By: Ivan LimThe CLDC/MIDP supports system properties, which are key-value pairs that represent information about the platform and environment in which MIDP applications execute. Conceptually these are the same type of properties that you find in J2SE. Unfortunately, there is no java.util.Properties class in CLDC/MIDP to facilitate your handling of properties.
The MIDP specification defines only a small set of standard
properties, which are shown in Table
3.4. Implementations may support additional, manufacturer-specific system properties, but these
are nonstandard. You should be aware of what manufacturer- or platform-specific features you use
in order to anticipate portability issues.
Like J2SE applications, MIDP applications can retrieve a system property using the
java.lang.System class. To retrieve the value of a property, use the System class method
String getProperty(String key)
This method retrieves the property value associated with the key whose value is specified in the
Standard CLDC System Properties
|Property||Key Description||Default Value|
|microedition.configuration||Name and version of the supported configuration||CLDC-1.0|
|microedition.encoding||Default character encoding set used by the platform||ISO8859-1|
|microedition.locale||Name of the platform's current locale||null|
|microedition.platform||Name of the host platform or device||null|
|microedition.profiles||Names of all supported profiles||null|
A sample J2ME program illustrates the retrieval of system properties in a MIDlet.
MIDlets have direct access to all four of the standard system properties defined by the CLDC specification.
Creates the "Hello world" program in J2ME MIDP.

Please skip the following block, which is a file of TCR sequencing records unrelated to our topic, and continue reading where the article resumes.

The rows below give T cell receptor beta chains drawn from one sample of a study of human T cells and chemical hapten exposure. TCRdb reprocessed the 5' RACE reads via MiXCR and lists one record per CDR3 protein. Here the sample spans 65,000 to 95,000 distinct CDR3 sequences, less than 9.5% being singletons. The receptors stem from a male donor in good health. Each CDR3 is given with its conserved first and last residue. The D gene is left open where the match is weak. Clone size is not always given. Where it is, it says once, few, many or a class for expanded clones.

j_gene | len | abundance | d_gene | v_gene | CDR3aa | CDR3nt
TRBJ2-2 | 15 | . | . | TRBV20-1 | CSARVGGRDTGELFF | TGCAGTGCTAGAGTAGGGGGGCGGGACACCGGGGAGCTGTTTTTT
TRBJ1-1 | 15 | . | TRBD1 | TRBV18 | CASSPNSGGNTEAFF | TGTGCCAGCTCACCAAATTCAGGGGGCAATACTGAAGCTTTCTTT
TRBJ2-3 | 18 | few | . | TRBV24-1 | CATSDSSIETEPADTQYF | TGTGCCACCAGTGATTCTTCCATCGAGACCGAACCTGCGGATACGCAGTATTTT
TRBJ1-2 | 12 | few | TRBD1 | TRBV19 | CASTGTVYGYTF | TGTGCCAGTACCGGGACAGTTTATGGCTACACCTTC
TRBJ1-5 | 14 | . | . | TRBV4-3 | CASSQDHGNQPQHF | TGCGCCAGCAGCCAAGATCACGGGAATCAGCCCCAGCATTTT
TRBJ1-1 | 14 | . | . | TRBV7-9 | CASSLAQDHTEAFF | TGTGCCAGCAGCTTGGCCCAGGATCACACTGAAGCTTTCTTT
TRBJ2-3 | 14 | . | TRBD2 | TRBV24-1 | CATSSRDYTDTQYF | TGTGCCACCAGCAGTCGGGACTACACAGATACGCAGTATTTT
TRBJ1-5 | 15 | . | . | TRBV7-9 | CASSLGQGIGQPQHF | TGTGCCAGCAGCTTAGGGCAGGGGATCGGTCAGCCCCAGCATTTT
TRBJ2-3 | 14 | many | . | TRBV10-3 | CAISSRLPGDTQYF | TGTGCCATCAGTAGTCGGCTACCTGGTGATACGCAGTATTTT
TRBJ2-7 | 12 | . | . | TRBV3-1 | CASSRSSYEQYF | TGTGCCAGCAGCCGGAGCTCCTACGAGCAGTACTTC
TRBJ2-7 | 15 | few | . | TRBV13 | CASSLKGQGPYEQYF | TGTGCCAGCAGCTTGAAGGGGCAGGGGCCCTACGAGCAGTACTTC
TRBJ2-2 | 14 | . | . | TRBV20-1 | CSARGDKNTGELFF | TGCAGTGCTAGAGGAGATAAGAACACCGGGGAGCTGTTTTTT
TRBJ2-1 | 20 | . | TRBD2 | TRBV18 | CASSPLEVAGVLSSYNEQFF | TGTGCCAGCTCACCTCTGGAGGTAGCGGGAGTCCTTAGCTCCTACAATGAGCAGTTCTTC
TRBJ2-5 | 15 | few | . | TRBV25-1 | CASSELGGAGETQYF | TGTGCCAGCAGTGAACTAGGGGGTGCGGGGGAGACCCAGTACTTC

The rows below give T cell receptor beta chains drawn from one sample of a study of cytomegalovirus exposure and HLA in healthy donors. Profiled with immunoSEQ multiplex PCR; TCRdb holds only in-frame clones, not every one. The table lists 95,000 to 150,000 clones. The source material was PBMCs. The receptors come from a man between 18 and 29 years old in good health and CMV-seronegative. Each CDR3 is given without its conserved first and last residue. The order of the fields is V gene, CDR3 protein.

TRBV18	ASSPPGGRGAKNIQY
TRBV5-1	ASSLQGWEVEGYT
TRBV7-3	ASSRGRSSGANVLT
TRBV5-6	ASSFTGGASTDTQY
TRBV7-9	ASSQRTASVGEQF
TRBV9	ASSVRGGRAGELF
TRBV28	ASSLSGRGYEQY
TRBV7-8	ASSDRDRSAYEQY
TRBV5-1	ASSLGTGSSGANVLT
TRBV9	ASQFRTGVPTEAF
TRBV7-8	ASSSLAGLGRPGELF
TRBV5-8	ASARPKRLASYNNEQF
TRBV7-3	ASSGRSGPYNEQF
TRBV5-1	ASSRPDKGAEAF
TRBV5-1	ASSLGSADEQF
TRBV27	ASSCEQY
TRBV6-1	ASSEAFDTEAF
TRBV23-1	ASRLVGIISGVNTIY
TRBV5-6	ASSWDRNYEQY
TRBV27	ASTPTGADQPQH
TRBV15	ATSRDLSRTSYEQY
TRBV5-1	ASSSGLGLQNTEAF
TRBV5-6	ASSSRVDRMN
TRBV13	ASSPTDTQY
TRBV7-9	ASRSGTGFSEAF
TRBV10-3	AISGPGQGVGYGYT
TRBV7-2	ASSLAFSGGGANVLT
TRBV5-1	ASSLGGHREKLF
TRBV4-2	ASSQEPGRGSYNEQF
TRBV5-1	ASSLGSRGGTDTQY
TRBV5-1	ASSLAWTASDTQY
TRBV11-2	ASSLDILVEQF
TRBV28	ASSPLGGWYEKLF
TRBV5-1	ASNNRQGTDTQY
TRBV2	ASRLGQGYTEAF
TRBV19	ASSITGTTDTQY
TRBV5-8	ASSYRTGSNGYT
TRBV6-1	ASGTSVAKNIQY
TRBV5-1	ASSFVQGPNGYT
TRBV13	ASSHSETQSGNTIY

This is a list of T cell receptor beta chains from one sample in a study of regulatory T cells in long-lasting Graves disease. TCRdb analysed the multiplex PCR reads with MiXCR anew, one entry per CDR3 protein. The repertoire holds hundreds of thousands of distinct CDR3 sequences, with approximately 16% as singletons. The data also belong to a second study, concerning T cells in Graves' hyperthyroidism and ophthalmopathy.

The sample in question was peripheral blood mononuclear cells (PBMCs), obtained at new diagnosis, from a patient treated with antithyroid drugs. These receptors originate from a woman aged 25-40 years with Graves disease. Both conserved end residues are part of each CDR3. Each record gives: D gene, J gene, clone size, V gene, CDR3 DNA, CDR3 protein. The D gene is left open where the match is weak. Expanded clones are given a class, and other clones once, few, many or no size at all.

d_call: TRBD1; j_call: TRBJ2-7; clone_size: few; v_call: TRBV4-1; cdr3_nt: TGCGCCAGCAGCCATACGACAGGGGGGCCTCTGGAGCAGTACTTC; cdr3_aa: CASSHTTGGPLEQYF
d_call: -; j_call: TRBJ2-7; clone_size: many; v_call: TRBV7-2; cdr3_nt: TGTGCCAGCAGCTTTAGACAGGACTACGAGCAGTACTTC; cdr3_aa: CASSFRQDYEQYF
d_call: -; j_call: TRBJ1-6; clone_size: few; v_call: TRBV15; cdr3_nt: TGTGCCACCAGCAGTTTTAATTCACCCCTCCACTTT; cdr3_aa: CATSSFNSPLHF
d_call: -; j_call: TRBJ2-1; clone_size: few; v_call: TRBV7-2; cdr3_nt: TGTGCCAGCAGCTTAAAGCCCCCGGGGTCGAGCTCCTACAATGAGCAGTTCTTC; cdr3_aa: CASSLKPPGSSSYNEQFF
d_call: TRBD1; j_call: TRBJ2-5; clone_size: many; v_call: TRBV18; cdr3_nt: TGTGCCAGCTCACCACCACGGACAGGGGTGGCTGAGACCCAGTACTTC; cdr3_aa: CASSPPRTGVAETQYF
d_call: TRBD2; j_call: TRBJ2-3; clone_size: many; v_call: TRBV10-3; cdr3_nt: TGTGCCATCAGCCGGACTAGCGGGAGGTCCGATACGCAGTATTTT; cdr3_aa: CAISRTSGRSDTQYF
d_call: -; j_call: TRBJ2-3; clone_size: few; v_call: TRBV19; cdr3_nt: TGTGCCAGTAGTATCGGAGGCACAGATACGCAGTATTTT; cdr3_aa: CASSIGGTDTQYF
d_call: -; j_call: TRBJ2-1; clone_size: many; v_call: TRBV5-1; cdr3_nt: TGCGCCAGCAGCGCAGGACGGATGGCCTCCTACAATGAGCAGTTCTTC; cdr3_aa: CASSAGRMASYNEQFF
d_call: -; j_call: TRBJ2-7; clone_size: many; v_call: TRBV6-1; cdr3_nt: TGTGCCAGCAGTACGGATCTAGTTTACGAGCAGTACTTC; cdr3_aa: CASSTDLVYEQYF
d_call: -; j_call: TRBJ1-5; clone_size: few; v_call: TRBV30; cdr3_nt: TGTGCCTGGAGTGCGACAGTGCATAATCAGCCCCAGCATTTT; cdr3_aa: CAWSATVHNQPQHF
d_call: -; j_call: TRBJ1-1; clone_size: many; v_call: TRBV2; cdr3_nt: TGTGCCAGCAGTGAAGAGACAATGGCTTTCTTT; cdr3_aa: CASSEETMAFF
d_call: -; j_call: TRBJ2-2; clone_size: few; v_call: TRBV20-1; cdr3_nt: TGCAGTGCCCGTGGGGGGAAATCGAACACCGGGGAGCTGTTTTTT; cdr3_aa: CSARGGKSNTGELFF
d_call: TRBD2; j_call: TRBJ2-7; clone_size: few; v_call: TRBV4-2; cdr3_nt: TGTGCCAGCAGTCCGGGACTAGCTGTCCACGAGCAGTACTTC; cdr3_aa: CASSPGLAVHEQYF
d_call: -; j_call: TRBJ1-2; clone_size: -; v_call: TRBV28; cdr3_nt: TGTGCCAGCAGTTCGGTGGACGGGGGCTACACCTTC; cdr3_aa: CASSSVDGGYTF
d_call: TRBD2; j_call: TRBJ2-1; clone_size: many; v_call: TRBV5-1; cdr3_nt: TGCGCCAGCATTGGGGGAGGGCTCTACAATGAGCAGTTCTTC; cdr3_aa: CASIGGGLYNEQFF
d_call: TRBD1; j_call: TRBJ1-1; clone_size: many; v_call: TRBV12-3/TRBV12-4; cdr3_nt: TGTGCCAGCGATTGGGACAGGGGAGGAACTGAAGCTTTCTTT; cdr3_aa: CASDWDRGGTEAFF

Note that the class must be public so that the device
application management software can instantiate it.
public class HelloWorld extends MIDlet
public void startApp()
// Create a Displayable widget.
form = new Form("Hello World");
// Add a string to the form.
String msg = "My first MIDlet!";
// This app simply displays the single form created
display = Display.getDisplay(this);
Prints the values of the standard system properties
using the System.getProperty() call.
protected void printSystemProperties()
conf = System.getProperty("microedition.configuration");
profiles = System.getProperty("microedition.profiles");
platform = System.getProperty("microedition.platform");
encoding = System.getProperty("microedition.encoding");
locale = System.getProperty("microedition.locale");
Notice the addition of the call to the method printSystemProperties() at the end of the startApp() method. This method simply retrieves and prints to standard output the values of the five standard MIDP system properties. The data that the program writes to standard output is shown next:\
1. That worked great. Thanks for the the tutorial. +1 ed this post & best of luck.
View Tutorial By: Arman Hossain at 2011-10-20 13:27:30
2. Please tell me the process, how to compile the midlet. I have a wtk2.5.0 and jdk1.5.0 send me one e
View Tutorial By: Manish at 2008-11-14 13:33:43
3. I am looking for a J2ME programmer that can create a simple application that sends a cellular phones
View Tutorial By: Gary Wallis at 2007-10-14 15:35:00
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